Welcome from Arkansas Natural Resources Commission Director J. Randy Young P.E.
June 29, 2015--In 2012, ANRC began scheduling meetings and hearings throughout the state to determine what the people of Arkansas thought should be a part of the 2014 Arkansas Water Plan Update. Finally, on December 11, 2014, ANRC approved taking the 2014 Arkansas Water Plan Update through rulemaking. Now ANRC is proposing a new rule based upon the recommendations contained in the 2014 Update. To read more about the new rule click here. Eventually, ANRC will present the rules to a legislative committee who will determine whether to approve the rules.
There are still opportunities to be of assistance this year as we move forward with rules and continue to hold hearings throughout the state. I continue to welcome your opinions and hope that you will make your opinions, your approval or disapproval of the rules, known to members of the Commission and your legislators.
What IS the Arkansas Water Plan?
The Arkansas Water Plan (AWP) is the state's policy for long-term water management. The AWP includes all previous updates to the Plan and is a dynamic framework updated to meet our state's changing needs. The AWP brings data, science, and public input together to define water demands, water supplies, issues and potential solutions to meet our future needs. The Arkansas General Assembly uses recommendations from each update to determine how to oversee our water resources.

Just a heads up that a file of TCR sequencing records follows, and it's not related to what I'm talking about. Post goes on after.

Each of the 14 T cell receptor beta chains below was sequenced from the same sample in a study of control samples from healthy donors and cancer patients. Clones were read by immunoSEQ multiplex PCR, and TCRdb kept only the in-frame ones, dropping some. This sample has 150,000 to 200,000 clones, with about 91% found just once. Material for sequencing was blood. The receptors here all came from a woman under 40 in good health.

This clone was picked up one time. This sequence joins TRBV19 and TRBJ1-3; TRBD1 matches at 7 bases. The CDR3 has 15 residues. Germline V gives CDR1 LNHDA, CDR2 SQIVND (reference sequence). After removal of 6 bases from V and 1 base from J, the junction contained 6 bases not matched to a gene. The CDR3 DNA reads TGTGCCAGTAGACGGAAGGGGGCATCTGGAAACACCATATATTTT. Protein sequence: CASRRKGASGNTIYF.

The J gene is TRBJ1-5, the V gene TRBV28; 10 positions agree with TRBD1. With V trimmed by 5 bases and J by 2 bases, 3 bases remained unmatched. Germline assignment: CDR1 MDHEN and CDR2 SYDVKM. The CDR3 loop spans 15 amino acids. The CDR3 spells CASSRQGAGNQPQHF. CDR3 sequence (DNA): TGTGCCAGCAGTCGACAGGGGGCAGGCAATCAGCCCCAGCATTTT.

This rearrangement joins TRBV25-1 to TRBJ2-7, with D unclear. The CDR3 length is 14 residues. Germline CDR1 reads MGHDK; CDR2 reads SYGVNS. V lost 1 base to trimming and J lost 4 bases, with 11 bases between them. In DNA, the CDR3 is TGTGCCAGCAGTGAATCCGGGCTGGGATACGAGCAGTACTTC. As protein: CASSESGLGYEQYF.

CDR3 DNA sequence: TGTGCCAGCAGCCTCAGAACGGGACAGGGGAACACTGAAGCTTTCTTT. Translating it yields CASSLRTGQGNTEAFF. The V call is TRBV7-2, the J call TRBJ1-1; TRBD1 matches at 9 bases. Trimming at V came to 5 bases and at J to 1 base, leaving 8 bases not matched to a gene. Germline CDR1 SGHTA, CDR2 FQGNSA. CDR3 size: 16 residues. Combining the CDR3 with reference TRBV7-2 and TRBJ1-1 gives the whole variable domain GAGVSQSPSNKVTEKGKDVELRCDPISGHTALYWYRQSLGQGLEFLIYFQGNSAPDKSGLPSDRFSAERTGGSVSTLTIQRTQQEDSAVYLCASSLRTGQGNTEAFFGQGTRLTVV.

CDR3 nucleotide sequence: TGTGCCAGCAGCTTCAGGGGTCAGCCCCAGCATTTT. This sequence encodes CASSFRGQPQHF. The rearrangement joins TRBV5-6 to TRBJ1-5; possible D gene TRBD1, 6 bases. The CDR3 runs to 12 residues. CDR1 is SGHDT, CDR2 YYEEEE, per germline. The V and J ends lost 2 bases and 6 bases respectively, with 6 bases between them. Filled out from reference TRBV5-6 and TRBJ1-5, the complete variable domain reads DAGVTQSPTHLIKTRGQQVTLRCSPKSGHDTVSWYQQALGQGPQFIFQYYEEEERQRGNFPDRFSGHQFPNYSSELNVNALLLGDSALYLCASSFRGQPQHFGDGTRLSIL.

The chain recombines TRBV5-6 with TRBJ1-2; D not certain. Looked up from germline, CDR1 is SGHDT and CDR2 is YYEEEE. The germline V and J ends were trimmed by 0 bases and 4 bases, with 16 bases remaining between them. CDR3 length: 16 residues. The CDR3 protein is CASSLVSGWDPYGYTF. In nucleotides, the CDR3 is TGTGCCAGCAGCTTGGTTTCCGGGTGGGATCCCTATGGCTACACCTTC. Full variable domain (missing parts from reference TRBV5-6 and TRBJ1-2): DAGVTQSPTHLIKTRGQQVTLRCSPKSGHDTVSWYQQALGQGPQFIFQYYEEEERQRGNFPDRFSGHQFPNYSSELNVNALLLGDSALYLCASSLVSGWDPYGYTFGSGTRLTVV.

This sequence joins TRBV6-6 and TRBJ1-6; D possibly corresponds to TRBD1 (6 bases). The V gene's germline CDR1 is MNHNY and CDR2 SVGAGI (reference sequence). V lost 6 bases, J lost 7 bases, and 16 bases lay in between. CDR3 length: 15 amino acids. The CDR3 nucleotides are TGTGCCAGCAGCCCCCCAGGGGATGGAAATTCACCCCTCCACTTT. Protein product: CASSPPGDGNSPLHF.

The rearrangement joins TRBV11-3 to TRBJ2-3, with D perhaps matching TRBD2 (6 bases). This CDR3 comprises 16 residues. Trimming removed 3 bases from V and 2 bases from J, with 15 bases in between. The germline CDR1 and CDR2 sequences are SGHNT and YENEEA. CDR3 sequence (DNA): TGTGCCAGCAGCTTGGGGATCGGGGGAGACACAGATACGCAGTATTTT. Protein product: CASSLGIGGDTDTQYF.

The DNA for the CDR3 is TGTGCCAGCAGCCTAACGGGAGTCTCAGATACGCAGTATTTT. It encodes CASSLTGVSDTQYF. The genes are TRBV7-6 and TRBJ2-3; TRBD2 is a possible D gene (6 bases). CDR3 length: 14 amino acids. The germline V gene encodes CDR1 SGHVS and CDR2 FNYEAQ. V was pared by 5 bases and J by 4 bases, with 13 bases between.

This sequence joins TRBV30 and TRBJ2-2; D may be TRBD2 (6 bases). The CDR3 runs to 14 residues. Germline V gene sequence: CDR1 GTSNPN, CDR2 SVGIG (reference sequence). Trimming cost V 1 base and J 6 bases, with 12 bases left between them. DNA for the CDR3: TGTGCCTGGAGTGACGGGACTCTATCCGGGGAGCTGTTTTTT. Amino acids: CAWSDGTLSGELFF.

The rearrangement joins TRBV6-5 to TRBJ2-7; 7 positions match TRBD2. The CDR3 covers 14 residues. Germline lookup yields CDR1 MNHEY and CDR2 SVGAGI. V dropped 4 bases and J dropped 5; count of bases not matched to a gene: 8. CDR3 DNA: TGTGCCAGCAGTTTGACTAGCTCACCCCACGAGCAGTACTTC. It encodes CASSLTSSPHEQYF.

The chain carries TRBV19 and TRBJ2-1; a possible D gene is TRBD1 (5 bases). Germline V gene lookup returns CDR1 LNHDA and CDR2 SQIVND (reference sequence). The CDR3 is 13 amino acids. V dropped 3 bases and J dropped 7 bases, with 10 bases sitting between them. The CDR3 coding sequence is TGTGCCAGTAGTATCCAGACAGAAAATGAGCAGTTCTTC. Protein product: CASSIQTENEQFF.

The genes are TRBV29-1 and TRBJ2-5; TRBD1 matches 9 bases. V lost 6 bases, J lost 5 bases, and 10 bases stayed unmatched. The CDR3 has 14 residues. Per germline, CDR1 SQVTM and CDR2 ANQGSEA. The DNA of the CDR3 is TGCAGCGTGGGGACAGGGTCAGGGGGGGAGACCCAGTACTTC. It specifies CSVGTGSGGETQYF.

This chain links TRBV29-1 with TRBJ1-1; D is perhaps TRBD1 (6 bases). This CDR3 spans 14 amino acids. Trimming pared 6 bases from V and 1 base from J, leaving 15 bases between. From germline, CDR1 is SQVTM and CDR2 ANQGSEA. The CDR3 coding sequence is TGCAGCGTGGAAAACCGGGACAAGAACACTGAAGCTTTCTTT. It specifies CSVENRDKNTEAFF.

Water Planning in Arkansas
Statewide water planning has a long history in Arkansas. In 1969, the General Assembly delegated the responsibility for state water resource planning to the Arkansas Natural Resource Commission (then known as the Arkansas Soil and Water Conservation Commission). In 1969, ANRC also received statutory authority to begin work on the first Arkansas State Water Plan. The first AWP was published in 1975.
In 1985, the Arkansas General Assembly broadened the ANRC's water planning responsibilities to include conducting an inventory of the State's water resources, determining current needs and future needs of all water uses in the State, and determining whether excess surface water existed that might be put to beneficial use. The General Assembly also directed ANRC to update the original plan, and this update was completed in 1990. The 1990 Arkansas Water Plan Update successfully addressed the needs of the state over the last two decades.
The task now before ANRC is to receive and respond to public comment received on Title 24, Arkansas Water Plan through the seven hearings scheduled throughout the state. If you cannot attend the hearing, please send comments to firstname.lastname@example.org. ANRC anticipates that the rules will be reviewed by Legislative Council in November.